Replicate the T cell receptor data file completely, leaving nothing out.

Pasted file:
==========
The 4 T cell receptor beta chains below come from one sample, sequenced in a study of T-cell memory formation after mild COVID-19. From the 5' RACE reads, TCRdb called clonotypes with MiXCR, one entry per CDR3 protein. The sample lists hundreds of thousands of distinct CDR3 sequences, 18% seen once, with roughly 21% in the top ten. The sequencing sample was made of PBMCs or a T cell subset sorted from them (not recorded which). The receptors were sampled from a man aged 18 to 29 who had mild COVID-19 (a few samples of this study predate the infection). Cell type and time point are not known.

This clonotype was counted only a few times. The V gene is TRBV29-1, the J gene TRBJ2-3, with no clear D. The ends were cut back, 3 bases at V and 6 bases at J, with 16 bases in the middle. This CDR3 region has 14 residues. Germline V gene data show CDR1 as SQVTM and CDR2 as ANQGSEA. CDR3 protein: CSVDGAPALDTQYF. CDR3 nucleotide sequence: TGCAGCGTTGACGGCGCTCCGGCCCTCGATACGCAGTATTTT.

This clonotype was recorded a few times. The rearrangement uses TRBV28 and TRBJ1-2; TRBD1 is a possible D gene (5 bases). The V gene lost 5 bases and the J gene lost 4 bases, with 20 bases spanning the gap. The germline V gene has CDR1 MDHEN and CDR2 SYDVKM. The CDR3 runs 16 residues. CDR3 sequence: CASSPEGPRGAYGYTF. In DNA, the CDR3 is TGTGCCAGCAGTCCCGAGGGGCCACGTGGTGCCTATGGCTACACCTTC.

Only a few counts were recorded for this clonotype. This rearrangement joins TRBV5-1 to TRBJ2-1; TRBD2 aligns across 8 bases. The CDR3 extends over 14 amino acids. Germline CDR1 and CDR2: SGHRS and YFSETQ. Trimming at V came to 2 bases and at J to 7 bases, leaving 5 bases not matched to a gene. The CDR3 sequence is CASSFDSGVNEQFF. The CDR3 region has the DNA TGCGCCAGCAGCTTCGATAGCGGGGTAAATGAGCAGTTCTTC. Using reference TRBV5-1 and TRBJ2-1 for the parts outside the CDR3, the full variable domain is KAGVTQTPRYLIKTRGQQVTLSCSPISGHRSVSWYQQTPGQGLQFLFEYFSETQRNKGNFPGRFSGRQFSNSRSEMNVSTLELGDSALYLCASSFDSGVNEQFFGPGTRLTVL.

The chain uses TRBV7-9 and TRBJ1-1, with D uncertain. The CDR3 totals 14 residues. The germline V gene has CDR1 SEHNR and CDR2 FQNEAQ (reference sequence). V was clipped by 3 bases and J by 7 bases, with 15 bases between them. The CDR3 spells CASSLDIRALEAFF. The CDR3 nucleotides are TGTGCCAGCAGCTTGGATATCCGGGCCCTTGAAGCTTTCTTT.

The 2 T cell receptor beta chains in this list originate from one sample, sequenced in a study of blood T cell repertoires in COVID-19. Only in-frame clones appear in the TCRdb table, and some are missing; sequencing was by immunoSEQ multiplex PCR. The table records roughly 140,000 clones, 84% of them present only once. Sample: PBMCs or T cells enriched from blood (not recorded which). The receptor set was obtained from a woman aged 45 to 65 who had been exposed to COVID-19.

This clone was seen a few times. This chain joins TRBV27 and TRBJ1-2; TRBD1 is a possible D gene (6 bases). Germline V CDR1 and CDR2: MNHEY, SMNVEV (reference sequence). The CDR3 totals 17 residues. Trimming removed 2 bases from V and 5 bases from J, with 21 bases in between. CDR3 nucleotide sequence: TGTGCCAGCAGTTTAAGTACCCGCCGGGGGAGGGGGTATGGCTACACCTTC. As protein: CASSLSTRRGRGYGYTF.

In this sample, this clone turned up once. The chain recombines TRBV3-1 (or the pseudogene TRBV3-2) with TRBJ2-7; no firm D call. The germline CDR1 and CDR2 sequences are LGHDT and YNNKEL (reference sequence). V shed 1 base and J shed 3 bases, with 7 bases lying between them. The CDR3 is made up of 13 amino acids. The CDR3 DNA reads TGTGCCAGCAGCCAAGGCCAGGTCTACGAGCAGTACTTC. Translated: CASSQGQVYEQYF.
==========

The 4 T cell receptor beta chains below come from one sample, sequenced in a study of T-cell memory formation after mild COVID-19. From the 5' RACE reads, TCRdb called clonotypes with MiXCR, one entry per CDR3 protein. The sample lists hundreds of thousands of distinct CDR3 sequences, 18% seen once, with roughly 21% in the top ten. The sequencing sample was made of PBMCs or a T cell subset sorted from them (not recorded which). The receptors were sampled from a man aged 18 to 29 who had mild COVID-19 (a few samples of this study predate the infection). Cell type and time point are not known.

This clonotype was counted only a few times. The V gene is TRBV29-1, the J gene TRBJ2-3, with no clear D. The ends were cut back, 3 bases at V and 6 bases at J, with 16 bases in the middle. This CDR3 region has 14 residues. Germline V gene data show CDR1 as SQVTM and CDR2 as ANQGSEA. CDR3 protein: CSVDGAPALDTQYF. CDR3 nucleotide sequence: TGCAGCGTTGACGGCGCTCCGGCCCTCGATACGCAGTATTTT.

This clonotype was recorded a few times. The rearrangement uses TRBV28 and TRBJ1-2; TRBD1 is a possible D gene (5 bases). The V gene lost 5 bases and the J gene lost 4 bases, with 20 bases spanning the gap. The germline V gene has CDR1 MDHEN and CDR2 SYDVKM. The CDR3 runs 16 residues. CDR3 sequence: CASSPEGPRGAYGYTF. In DNA, the CDR3 is TGTGCCAGCAGTCCCGAGGGGCCACGTGGTGCCTATGGCTACACCTTC.

Only a few counts were recorded for this clonotype. This rearrangement joins TRBV5-1 to TRBJ2-1; TRBD2 aligns across 8 bases. The CDR3 extends over 14 amino acids. Germline CDR1 and CDR2: SGHRS and YFSETQ. Trimming at V came to 2 bases and at J to 7 bases, leaving 5 bases not matched to a gene. The CDR3 sequence is CASSFDSGVNEQFF. The CDR3 region has the DNA TGCGCCAGCAGCTTCGATAGCGGGGTAAATGAGCAGTTCTTC. Using reference TRBV5-1 and TRBJ2-1 for the parts outside the CDR3, the full variable domain is KAGVTQTPRYLIKTRGQQVTLSCSPISGHRSVSWYQQTPGQGLQFLFEYFSETQRNKGNFPGRFSGRQFSNSRSEMNVSTLELGDSALYLCASSFDSGVNEQFFGPGTRLTVL.

The chain uses TRBV7-9 and TRBJ1-1, with D uncertain. The CDR3 totals 14 residues. The germline V gene has CDR1 SEHNR and CDR2 FQNEAQ (reference sequence). V was clipped by 3 bases and J by 7 bases, with 15 bases between them. The CDR3 spells CASSLDIRALEAFF. The CDR3 nucleotides are TGTGCCAGCAGCTTGGATATCCGGGCCCTTGAAGCTTTCTTT.

The 2 T cell receptor beta chains in this list originate from one sample, sequenced in a study of blood T cell repertoires in COVID-19. Only in-frame clones appear in the TCRdb table, and some are missing; sequencing was by immunoSEQ multiplex PCR. The table records roughly 140,000 clones, 84% of them present only once. Sample: PBMCs or T cells enriched from blood (not recorded which). The receptor set was obtained from a woman aged 45 to 65 who had been exposed to COVID-19.

This clone was seen a few times. This chain joins TRBV27 and TRBJ1-2; TRBD1 is a possible D gene (6 bases). Germline V CDR1 and CDR2: MNHEY, SMNVEV (reference sequence). The CDR3 totals 17 residues. Trimming removed 2 bases from V and 5 bases from J, with 21 bases in between. CDR3 nucleotide sequence: TGTGCCAGCAGTTTAAGTACCCGCCGGGGGAGGGGGTATGGCTACACCTTC. As protein: CASSLSTRRGRGYGYTF.

In this sample, this clone turned up once. The chain recombines TRBV3-1 (or the pseudogene TRBV3-2) with TRBJ2-7; no firm D call. The germline CDR1 and CDR2 sequences are LGHDT and YNNKEL (reference sequence). V shed 1 base and J shed 3 bases, with 7 bases lying between them. The CDR3 is made up of 13 amino acids. The CDR3 DNA reads TGTGCCAGCAGCCAAGGCCAGGTCTACGAGCAGTACTTC. Translated: CASSQGQVYEQYF.